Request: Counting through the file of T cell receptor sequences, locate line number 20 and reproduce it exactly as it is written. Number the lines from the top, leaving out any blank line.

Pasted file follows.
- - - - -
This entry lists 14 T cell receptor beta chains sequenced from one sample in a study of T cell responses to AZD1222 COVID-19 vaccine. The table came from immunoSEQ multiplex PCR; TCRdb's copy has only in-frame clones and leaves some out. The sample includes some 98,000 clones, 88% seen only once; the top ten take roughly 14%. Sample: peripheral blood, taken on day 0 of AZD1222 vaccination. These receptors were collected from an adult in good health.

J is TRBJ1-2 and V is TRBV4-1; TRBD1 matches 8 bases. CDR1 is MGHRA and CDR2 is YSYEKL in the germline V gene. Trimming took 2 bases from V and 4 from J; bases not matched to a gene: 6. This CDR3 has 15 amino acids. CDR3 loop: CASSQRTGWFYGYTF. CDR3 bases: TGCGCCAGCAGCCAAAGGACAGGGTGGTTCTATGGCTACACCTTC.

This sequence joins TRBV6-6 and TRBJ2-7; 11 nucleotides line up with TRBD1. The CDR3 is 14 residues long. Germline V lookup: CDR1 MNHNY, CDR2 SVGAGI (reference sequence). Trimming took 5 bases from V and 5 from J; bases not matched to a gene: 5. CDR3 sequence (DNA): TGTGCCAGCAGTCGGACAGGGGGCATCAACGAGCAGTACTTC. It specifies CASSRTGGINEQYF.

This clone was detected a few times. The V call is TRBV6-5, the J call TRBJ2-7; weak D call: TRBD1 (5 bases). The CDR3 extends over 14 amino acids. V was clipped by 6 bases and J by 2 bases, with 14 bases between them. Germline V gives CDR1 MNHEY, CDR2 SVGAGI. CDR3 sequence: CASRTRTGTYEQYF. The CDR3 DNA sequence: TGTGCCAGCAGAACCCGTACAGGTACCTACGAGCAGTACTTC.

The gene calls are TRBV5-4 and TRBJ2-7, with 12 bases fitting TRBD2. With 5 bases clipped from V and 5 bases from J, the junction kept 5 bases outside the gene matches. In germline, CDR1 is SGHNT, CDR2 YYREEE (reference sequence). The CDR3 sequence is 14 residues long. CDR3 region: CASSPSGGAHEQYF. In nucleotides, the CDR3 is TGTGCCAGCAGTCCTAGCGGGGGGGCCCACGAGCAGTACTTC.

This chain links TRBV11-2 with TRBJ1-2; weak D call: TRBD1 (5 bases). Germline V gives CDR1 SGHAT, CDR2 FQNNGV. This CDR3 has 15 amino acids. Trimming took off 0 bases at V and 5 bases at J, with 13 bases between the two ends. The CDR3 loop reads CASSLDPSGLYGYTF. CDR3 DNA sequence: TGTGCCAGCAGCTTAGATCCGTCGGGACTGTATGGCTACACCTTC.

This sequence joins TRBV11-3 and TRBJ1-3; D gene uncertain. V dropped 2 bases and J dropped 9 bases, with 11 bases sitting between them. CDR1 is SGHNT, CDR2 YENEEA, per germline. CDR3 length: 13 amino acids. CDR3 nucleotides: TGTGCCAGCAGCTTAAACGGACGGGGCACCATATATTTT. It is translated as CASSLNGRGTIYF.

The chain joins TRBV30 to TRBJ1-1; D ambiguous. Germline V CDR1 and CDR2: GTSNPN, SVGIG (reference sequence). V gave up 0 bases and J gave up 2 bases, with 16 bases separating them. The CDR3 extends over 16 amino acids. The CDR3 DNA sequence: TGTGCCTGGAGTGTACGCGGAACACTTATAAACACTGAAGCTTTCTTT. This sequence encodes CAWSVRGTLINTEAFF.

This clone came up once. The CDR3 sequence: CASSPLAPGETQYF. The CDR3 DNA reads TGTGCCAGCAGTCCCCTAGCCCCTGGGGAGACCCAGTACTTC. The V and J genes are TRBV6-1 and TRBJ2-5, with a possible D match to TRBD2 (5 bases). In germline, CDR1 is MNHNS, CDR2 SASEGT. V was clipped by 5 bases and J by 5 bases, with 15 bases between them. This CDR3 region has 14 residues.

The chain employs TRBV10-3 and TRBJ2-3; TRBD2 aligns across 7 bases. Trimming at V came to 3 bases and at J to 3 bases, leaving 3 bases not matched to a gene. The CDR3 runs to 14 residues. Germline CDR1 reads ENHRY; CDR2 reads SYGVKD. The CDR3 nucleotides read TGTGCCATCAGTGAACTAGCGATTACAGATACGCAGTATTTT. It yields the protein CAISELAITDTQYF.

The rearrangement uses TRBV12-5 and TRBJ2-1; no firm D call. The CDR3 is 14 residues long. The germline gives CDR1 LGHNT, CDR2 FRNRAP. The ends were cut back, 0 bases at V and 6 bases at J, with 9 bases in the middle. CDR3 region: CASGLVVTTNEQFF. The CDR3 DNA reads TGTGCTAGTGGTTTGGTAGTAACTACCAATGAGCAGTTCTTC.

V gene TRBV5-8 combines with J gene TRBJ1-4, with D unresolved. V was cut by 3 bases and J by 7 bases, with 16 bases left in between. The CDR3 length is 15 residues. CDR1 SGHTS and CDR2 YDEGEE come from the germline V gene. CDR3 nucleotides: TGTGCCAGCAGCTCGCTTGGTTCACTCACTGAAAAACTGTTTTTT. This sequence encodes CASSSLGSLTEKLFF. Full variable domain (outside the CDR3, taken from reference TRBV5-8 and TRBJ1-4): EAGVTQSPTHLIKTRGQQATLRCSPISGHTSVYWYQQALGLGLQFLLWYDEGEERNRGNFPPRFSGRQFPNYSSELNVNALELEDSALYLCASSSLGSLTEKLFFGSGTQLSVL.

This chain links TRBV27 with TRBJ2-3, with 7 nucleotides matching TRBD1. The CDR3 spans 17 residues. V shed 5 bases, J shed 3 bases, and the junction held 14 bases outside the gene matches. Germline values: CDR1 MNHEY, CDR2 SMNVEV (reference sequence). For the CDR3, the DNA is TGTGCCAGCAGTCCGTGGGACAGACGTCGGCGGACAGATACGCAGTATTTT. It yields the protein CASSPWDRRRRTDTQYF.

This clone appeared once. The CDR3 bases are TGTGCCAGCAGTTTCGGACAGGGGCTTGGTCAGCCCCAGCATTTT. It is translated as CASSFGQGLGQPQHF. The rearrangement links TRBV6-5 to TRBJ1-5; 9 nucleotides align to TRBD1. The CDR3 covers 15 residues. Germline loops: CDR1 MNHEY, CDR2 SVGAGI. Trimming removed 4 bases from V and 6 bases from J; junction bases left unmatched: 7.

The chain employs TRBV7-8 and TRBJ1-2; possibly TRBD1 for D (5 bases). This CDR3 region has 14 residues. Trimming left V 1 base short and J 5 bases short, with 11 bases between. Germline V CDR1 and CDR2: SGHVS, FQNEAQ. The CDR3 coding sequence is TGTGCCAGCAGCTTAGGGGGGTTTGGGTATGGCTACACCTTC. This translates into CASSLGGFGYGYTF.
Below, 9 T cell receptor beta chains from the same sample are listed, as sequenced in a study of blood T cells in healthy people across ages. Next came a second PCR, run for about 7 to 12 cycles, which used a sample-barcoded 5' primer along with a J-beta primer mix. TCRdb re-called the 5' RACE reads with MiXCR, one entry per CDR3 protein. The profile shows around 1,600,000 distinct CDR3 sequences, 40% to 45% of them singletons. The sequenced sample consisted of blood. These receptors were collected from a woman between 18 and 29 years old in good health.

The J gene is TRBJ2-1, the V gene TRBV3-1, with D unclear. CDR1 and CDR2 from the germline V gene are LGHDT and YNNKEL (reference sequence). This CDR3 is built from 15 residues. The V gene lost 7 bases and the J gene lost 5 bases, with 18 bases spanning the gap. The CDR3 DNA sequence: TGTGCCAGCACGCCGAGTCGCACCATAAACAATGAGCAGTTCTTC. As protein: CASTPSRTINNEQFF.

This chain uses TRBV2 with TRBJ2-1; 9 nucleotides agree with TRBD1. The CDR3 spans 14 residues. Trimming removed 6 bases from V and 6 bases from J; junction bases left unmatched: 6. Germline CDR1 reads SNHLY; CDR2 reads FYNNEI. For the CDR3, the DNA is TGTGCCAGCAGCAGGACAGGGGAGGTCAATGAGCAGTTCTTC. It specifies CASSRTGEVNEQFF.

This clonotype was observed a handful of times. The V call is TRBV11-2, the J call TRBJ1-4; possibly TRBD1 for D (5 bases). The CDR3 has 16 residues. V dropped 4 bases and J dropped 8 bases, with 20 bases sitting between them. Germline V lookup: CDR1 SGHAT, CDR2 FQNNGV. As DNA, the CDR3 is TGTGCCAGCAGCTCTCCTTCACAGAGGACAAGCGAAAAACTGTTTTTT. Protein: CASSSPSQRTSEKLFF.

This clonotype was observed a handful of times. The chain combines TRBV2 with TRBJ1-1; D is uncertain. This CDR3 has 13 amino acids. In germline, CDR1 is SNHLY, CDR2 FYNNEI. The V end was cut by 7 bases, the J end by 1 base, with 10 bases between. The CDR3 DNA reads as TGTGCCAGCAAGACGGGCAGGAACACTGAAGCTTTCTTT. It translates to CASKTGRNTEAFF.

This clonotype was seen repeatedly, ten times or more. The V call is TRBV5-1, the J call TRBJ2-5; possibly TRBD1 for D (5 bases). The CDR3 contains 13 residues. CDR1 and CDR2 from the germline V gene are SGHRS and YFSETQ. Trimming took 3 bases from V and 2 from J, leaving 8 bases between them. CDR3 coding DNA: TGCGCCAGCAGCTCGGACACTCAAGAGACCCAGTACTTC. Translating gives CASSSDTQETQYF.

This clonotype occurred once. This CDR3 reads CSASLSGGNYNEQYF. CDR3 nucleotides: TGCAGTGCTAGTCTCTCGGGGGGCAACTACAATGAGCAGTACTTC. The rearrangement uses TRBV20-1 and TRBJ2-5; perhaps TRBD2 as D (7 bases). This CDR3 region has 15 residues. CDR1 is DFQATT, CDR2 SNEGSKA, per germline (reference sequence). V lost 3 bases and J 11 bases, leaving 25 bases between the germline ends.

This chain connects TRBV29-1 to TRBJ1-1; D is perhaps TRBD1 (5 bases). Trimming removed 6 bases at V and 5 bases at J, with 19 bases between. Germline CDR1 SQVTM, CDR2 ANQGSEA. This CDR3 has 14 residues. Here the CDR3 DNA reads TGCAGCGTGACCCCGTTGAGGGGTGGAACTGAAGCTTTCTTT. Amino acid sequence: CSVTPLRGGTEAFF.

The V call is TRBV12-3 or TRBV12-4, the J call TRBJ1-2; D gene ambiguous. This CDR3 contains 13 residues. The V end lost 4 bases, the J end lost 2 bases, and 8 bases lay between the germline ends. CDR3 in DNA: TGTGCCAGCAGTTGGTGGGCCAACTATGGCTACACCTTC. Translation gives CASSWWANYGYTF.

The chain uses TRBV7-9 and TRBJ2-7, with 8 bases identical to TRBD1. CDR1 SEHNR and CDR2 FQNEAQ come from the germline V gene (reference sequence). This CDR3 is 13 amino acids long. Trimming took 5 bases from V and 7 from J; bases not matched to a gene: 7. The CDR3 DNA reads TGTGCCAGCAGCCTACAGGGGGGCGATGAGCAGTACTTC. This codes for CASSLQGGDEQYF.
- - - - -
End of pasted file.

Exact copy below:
This clonotype was observed a handful of times. The chain combines TRBV2 with TRBJ1-1; D is uncertain. This CDR3 has 13 amino acids. In germline, CDR1 is SNHLY, CDR2 FYNNEI. The V end was cut by 7 bases, the J end by 1 base, with 10 bases between. The CDR3 DNA reads as TGTGCCAGCAAGACGGGCAGGAACACTGAAGCTTTCTTT. It translates to CASKTGRNTEAFF.